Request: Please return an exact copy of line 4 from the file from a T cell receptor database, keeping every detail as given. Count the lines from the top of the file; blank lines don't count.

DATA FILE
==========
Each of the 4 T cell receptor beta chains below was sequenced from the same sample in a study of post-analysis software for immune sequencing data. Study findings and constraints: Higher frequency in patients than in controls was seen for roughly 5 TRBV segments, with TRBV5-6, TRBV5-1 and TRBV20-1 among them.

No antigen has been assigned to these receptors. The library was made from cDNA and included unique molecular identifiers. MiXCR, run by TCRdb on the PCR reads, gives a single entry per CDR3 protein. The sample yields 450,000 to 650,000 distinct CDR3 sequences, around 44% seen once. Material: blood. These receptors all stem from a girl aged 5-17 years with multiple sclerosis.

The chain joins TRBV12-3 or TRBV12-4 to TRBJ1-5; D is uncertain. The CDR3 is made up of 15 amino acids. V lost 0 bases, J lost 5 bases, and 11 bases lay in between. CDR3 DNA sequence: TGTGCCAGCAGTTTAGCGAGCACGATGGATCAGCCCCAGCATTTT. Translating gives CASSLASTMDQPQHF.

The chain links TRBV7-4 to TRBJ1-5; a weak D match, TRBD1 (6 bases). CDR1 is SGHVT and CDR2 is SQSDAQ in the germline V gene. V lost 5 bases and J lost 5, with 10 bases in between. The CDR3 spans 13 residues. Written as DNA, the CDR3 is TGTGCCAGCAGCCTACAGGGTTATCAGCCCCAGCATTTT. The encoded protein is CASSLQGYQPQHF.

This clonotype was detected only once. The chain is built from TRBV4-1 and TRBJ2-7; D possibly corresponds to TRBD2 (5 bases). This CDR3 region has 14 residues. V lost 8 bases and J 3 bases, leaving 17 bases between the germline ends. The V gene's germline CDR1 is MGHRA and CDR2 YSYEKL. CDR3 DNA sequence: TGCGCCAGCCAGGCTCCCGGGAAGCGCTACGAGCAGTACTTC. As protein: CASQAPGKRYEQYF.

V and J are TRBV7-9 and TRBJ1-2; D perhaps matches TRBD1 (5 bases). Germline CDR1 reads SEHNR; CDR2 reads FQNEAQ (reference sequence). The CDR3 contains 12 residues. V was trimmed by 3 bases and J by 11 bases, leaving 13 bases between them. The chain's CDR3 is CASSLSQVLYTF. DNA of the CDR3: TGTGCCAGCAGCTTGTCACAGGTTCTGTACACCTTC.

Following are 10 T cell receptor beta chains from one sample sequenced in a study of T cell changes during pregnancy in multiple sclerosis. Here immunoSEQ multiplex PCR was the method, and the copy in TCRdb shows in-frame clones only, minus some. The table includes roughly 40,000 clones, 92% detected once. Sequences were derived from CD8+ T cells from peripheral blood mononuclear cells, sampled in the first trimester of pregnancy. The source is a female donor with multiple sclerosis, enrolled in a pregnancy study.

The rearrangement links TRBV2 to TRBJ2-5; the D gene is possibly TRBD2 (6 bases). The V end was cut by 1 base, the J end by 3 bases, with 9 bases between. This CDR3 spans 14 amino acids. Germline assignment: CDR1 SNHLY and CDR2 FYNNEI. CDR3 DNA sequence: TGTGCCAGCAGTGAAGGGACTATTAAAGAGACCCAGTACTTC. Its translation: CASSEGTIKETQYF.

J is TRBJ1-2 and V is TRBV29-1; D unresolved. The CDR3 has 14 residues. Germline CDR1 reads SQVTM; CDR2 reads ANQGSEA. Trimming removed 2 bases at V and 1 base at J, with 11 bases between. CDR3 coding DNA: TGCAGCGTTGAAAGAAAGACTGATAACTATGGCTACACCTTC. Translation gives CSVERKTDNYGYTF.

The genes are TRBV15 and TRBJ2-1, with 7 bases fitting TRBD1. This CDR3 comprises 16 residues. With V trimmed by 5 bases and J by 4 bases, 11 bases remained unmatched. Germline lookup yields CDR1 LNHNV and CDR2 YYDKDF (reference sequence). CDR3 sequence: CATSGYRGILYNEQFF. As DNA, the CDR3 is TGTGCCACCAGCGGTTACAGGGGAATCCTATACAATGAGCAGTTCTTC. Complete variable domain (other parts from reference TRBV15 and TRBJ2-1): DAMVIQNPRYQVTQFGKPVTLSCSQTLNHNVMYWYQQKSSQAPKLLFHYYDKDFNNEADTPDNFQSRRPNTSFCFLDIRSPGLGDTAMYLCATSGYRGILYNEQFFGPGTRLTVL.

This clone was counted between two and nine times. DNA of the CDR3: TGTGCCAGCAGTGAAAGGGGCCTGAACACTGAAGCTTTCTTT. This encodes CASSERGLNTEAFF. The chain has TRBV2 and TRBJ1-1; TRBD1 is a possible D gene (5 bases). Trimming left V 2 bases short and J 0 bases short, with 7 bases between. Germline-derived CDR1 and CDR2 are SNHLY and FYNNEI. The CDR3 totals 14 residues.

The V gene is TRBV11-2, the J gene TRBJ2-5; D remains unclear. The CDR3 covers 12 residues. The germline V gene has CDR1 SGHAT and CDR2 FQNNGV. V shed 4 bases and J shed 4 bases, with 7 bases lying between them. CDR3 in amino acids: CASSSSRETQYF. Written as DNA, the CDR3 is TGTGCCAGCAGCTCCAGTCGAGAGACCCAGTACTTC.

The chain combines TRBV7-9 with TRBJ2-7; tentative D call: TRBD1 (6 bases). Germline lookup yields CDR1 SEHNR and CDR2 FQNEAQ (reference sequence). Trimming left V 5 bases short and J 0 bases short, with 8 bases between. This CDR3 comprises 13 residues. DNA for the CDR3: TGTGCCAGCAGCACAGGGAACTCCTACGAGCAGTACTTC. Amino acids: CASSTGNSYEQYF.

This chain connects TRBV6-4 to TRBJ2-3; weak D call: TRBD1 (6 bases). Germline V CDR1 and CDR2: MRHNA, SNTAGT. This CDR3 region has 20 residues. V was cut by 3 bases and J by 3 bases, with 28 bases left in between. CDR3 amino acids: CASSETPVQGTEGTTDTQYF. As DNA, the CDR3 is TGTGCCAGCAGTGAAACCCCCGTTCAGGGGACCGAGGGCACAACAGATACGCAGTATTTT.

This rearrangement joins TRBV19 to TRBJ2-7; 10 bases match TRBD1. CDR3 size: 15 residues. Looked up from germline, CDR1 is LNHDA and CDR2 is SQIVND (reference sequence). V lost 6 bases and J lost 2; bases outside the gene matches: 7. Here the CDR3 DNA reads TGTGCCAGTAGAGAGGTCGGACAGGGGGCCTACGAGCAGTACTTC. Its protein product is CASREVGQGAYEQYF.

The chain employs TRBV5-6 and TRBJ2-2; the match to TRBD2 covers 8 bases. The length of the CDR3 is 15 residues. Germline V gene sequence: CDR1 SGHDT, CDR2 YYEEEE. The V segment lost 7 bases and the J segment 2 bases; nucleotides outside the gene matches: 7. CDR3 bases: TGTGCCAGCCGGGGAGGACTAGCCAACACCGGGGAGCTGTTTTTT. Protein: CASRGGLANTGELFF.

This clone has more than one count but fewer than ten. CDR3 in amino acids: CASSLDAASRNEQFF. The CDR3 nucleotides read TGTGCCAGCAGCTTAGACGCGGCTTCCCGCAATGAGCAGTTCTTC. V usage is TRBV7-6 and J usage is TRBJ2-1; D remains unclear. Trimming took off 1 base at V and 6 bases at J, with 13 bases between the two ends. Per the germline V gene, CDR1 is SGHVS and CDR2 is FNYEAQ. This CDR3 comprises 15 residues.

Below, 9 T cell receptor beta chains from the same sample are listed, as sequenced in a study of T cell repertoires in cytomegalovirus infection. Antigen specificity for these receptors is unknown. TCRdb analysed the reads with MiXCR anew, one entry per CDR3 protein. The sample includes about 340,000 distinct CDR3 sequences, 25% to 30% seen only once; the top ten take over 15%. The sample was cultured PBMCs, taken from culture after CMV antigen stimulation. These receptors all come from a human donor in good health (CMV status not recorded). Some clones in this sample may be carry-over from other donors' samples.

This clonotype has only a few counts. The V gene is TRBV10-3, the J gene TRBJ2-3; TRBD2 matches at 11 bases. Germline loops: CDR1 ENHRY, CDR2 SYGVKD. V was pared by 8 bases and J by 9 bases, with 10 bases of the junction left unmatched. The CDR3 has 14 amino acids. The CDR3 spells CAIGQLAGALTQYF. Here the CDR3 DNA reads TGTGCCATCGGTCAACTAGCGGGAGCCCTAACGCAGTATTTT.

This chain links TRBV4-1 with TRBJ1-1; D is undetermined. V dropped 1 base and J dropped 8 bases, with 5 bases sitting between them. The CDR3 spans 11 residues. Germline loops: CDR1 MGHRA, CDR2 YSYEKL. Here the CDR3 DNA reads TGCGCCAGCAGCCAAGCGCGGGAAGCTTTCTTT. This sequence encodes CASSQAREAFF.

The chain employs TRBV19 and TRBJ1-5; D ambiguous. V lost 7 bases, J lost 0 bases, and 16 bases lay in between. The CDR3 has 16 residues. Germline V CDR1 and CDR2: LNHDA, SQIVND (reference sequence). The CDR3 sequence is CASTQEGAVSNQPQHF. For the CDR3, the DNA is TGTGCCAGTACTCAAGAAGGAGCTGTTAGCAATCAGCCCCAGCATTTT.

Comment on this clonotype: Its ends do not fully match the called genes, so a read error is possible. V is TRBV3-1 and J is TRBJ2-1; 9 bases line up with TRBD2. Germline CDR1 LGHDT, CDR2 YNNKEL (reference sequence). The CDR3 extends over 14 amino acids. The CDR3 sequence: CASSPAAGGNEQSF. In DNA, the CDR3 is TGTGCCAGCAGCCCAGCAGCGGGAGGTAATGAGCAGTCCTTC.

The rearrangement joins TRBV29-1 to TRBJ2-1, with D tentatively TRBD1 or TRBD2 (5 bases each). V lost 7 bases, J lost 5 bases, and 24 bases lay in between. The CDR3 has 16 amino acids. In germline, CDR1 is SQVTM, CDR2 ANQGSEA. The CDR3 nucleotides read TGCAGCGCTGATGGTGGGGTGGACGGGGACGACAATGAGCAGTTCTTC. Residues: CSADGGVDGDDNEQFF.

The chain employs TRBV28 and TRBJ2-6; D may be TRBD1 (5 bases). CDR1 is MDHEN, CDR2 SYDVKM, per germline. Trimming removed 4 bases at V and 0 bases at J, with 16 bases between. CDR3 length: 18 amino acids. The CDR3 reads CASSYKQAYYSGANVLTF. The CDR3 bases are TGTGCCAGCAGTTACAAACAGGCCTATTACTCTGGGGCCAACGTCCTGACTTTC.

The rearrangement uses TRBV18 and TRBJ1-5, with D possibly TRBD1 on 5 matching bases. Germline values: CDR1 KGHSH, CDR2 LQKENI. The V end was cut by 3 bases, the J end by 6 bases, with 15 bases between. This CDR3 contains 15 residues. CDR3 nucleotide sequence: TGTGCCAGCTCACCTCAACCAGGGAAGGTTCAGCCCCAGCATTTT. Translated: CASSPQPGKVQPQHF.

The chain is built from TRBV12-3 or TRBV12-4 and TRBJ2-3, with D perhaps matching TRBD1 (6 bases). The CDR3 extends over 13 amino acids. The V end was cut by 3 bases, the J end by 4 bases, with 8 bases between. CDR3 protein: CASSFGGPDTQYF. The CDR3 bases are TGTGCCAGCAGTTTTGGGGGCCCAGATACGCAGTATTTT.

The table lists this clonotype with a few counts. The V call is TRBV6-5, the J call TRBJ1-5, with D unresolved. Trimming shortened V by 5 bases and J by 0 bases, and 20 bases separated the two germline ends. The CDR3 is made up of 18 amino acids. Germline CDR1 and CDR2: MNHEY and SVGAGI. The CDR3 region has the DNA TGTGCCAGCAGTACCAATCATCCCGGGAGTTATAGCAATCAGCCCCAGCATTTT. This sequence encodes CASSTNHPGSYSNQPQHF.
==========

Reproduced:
The chain links TRBV7-4 to TRBJ1-5; a weak D match, TRBD1 (6 bases). CDR1 is SGHVT and CDR2 is SQSDAQ in the germline V gene. V lost 5 bases and J lost 5, with 10 bases in between. The CDR3 spans 13 residues. Written as DNA, the CDR3 is TGTGCCAGCAGCCTACAGGGTTATCAGCCCCAGCATTTT. The encoded protein is CASSLQGYQPQHF.